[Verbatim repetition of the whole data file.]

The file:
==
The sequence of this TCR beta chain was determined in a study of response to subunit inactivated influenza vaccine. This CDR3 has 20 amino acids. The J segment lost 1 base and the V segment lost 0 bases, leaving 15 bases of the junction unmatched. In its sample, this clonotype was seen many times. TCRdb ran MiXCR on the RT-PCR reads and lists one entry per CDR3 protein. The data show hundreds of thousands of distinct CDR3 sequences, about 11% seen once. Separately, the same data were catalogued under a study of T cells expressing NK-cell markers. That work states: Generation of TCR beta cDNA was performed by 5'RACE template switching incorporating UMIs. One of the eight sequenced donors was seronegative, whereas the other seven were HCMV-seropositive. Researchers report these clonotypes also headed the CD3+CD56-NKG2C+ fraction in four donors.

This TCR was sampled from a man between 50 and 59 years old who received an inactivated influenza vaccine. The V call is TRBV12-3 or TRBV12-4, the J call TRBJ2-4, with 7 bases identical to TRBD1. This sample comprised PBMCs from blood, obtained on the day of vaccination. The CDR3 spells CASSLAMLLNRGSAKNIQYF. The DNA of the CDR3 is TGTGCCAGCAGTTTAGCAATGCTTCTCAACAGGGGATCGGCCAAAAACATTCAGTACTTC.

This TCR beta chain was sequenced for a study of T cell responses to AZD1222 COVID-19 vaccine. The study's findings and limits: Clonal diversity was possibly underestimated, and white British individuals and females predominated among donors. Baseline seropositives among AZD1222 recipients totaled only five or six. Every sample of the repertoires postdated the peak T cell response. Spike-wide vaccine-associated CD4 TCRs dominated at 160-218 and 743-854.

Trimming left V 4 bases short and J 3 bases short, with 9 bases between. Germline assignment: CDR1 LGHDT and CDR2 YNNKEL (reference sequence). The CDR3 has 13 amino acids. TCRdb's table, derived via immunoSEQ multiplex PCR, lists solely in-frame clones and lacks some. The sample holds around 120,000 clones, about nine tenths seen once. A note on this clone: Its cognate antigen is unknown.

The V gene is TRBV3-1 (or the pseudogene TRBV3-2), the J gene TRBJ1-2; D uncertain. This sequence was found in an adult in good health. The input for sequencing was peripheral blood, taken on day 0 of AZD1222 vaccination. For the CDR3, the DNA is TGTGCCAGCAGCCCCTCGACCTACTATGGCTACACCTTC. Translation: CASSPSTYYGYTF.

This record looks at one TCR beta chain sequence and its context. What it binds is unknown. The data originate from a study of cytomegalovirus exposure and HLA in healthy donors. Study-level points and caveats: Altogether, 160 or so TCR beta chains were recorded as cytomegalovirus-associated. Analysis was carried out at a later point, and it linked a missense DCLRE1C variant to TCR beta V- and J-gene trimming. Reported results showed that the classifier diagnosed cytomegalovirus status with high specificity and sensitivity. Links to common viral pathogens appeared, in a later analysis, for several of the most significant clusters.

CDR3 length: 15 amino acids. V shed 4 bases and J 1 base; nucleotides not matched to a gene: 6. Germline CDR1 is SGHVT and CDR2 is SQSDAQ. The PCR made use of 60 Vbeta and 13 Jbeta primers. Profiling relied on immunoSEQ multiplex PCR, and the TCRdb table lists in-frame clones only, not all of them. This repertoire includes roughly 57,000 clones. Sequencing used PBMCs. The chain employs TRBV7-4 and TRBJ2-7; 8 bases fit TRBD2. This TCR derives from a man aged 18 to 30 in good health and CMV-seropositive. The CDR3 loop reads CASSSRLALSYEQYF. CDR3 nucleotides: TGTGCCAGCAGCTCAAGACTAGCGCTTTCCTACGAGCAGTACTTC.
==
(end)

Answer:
The sequence of this TCR beta chain was determined in a study of response to subunit inactivated influenza vaccine. This CDR3 has 20 amino acids. The J segment lost 1 base and the V segment lost 0 bases, leaving 15 bases of the junction unmatched. In its sample, this clonotype was seen many times. TCRdb ran MiXCR on the RT-PCR reads and lists one entry per CDR3 protein. The data show hundreds of thousands of distinct CDR3 sequences, about 11% seen once. Separately, the same data were catalogued under a study of T cells expressing NK-cell markers. That work states: Generation of TCR beta cDNA was performed by 5'RACE template switching incorporating UMIs. One of the eight sequenced donors was seronegative, whereas the other seven were HCMV-seropositive. Researchers report these clonotypes also headed the CD3+CD56-NKG2C+ fraction in four donors.

This TCR was sampled from a man between 50 and 59 years old who received an inactivated influenza vaccine. The V call is TRBV12-3 or TRBV12-4, the J call TRBJ2-4, with 7 bases identical to TRBD1. This sample comprised PBMCs from blood, obtained on the day of vaccination. The CDR3 spells CASSLAMLLNRGSAKNIQYF. The DNA of the CDR3 is TGTGCCAGCAGTTTAGCAATGCTTCTCAACAGGGGATCGGCCAAAAACATTCAGTACTTC.

This TCR beta chain was sequenced for a study of T cell responses to AZD1222 COVID-19 vaccine. The study's findings and limits: Clonal diversity was possibly underestimated, and white British individuals and females predominated among donors. Baseline seropositives among AZD1222 recipients totaled only five or six. Every sample of the repertoires postdated the peak T cell response. Spike-wide vaccine-associated CD4 TCRs dominated at 160-218 and 743-854.

Trimming left V 4 bases short and J 3 bases short, with 9 bases between. Germline assignment: CDR1 LGHDT and CDR2 YNNKEL (reference sequence). The CDR3 has 13 amino acids. TCRdb's table, derived via immunoSEQ multiplex PCR, lists solely in-frame clones and lacks some. The sample holds around 120,000 clones, about nine tenths seen once. A note on this clone: Its cognate antigen is unknown.

The V gene is TRBV3-1 (or the pseudogene TRBV3-2), the J gene TRBJ1-2; D uncertain. This sequence was found in an adult in good health. The input for sequencing was peripheral blood, taken on day 0 of AZD1222 vaccination. For the CDR3, the DNA is TGTGCCAGCAGCCCCTCGACCTACTATGGCTACACCTTC. Translation: CASSPSTYYGYTF.

This record looks at one TCR beta chain sequence and its context. What it binds is unknown. The data originate from a study of cytomegalovirus exposure and HLA in healthy donors. Study-level points and caveats: Altogether, 160 or so TCR beta chains were recorded as cytomegalovirus-associated. Analysis was carried out at a later point, and it linked a missense DCLRE1C variant to TCR beta V- and J-gene trimming. Reported results showed that the classifier diagnosed cytomegalovirus status with high specificity and sensitivity. Links to common viral pathogens appeared, in a later analysis, for several of the most significant clusters.

CDR3 length: 15 amino acids. V shed 4 bases and J 1 base; nucleotides not matched to a gene: 6. Germline CDR1 is SGHVT and CDR2 is SQSDAQ. The PCR made use of 60 Vbeta and 13 Jbeta primers. Profiling relied on immunoSEQ multiplex PCR, and the TCRdb table lists in-frame clones only, not all of them. This repertoire includes roughly 57,000 clones. Sequencing used PBMCs. The chain employs TRBV7-4 and TRBJ2-7; 8 bases fit TRBD2. This TCR derives from a man aged 18 to 30 in good health and CMV-seropositive. The CDR3 loop reads CASSSRLALSYEQYF. CDR3 nucleotides: TGTGCCAGCAGCTCAAGACTAGCGCTTTCCTACGAGCAGTACTTC.